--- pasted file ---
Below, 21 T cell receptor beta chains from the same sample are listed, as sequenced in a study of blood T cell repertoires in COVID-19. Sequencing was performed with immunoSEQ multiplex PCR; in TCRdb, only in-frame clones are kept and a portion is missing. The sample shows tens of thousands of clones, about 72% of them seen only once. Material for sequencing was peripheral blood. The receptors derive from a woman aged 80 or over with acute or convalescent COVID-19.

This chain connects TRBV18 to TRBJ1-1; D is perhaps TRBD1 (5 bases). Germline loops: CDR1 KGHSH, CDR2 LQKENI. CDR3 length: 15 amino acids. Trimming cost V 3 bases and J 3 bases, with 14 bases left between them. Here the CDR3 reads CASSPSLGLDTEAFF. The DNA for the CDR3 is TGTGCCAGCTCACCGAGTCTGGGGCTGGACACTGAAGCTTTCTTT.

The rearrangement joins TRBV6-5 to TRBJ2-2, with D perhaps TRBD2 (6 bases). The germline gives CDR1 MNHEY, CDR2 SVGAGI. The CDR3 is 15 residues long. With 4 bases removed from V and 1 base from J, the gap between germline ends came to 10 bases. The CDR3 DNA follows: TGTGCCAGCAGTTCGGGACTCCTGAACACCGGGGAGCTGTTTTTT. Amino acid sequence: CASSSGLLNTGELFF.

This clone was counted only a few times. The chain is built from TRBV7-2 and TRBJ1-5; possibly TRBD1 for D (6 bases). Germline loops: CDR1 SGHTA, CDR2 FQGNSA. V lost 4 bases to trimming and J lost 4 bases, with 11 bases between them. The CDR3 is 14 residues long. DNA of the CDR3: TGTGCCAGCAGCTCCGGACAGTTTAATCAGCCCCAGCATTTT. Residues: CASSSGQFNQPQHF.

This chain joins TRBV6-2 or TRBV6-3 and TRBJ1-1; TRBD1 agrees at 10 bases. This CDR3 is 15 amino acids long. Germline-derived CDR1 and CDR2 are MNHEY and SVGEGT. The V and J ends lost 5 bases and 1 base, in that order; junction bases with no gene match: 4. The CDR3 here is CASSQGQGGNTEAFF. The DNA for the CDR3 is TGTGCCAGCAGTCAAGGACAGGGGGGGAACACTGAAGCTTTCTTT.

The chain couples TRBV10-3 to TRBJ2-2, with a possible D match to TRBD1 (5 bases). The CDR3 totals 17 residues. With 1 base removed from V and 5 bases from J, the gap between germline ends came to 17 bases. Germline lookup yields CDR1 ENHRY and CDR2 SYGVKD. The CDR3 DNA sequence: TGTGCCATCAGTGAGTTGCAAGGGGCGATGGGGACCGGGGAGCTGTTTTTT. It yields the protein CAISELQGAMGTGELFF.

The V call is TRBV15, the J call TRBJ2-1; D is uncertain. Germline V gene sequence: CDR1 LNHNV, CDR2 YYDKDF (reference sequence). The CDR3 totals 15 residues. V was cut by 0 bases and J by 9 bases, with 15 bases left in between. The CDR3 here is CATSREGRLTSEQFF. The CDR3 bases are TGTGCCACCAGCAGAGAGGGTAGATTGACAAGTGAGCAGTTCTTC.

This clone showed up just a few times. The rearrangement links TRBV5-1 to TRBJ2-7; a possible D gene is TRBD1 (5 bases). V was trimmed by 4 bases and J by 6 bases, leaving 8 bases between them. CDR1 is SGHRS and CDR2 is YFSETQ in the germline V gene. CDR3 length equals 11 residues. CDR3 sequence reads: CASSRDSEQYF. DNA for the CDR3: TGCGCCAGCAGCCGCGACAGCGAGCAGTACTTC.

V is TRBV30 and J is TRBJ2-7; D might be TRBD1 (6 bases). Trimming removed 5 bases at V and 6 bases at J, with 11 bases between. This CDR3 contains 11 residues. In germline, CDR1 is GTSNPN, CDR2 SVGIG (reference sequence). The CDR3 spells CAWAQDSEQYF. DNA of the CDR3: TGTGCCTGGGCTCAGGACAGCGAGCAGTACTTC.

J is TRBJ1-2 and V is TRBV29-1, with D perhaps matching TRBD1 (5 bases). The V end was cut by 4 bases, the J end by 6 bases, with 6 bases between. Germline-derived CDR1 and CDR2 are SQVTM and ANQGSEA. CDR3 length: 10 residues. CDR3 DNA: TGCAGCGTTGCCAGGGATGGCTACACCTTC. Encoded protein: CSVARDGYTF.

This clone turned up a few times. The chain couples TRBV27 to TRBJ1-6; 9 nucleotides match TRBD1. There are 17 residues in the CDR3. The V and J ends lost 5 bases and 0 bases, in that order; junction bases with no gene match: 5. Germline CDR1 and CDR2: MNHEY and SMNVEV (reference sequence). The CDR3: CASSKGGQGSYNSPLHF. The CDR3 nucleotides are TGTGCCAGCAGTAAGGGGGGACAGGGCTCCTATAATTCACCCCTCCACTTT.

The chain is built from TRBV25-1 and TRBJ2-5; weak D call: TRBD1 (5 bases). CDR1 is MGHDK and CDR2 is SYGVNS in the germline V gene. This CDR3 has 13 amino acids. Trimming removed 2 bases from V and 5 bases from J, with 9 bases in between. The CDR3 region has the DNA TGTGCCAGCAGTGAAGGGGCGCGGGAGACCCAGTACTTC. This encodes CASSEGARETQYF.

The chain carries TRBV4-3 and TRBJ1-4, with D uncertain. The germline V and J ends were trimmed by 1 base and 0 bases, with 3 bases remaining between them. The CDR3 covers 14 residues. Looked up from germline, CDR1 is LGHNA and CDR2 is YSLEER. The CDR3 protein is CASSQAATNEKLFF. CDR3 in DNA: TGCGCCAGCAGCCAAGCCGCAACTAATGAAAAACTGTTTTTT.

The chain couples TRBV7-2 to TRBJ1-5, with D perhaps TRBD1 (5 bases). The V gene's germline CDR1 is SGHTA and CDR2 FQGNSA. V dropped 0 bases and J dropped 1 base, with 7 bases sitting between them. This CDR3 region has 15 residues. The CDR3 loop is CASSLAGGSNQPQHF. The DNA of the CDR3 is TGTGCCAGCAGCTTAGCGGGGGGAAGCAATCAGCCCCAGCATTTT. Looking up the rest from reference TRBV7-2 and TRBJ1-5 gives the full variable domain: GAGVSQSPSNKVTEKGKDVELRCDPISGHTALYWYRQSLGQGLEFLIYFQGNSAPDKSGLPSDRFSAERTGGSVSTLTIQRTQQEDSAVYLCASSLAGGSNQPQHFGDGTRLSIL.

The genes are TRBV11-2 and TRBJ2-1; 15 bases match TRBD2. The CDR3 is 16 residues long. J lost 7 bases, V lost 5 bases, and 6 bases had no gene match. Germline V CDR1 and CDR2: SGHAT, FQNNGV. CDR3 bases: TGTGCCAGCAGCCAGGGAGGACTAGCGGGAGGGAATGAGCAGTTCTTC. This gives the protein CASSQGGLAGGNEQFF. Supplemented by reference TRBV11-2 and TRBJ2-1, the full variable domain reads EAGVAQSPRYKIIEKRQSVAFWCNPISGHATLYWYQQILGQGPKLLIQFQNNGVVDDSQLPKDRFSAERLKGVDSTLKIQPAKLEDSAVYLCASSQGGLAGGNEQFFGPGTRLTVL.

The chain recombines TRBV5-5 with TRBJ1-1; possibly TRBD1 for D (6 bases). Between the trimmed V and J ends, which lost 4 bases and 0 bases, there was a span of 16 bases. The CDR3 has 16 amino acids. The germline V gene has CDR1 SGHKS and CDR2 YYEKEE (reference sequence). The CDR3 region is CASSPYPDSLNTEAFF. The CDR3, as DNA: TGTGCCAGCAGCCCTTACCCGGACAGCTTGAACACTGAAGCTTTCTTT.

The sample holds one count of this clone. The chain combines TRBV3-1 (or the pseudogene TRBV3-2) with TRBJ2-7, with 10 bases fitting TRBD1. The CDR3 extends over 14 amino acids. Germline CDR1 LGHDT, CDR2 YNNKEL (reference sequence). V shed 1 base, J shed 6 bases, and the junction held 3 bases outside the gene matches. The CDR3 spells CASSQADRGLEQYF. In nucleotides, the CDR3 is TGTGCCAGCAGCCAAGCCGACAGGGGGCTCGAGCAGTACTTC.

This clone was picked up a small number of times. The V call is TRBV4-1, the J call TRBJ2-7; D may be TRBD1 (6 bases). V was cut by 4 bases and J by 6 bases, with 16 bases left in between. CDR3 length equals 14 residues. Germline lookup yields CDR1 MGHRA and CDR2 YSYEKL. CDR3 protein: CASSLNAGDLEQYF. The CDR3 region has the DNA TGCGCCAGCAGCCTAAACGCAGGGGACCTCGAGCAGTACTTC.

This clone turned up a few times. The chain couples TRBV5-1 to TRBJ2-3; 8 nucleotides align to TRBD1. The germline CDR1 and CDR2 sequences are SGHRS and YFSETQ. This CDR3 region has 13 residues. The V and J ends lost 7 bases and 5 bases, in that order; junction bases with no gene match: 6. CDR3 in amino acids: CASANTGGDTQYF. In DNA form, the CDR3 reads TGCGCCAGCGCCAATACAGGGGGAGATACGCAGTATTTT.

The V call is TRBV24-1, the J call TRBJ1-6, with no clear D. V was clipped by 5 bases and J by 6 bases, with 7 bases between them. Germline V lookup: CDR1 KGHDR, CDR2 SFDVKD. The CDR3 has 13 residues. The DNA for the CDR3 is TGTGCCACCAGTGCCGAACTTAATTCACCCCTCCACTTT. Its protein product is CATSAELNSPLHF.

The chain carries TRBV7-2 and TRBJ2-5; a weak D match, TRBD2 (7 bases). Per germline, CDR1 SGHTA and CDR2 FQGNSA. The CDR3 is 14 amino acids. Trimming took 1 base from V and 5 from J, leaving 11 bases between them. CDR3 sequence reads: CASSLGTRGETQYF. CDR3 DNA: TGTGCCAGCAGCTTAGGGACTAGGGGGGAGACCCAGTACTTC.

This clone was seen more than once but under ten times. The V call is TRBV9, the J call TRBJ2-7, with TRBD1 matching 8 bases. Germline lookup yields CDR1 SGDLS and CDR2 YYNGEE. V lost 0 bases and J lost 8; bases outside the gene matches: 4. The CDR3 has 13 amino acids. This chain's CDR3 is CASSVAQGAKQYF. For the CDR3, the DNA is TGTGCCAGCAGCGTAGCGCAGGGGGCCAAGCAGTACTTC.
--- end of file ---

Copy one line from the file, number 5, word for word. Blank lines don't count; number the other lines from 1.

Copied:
This chain joins TRBV6-2 or TRBV6-3 and TRBJ1-1; TRBD1 agrees at 10 bases. This CDR3 is 15 amino acids long. Germline-derived CDR1 and CDR2 are MNHEY and SVGEGT. The V and J ends lost 5 bases and 1 base, in that order; junction bases with no gene match: 4. The CDR3 here is CASSQGQGGNTEAFF. The DNA for the CDR3 is TGTGCCAGCAGTCAAGGACAGGGGGGGAACACTGAAGCTTTCTTT.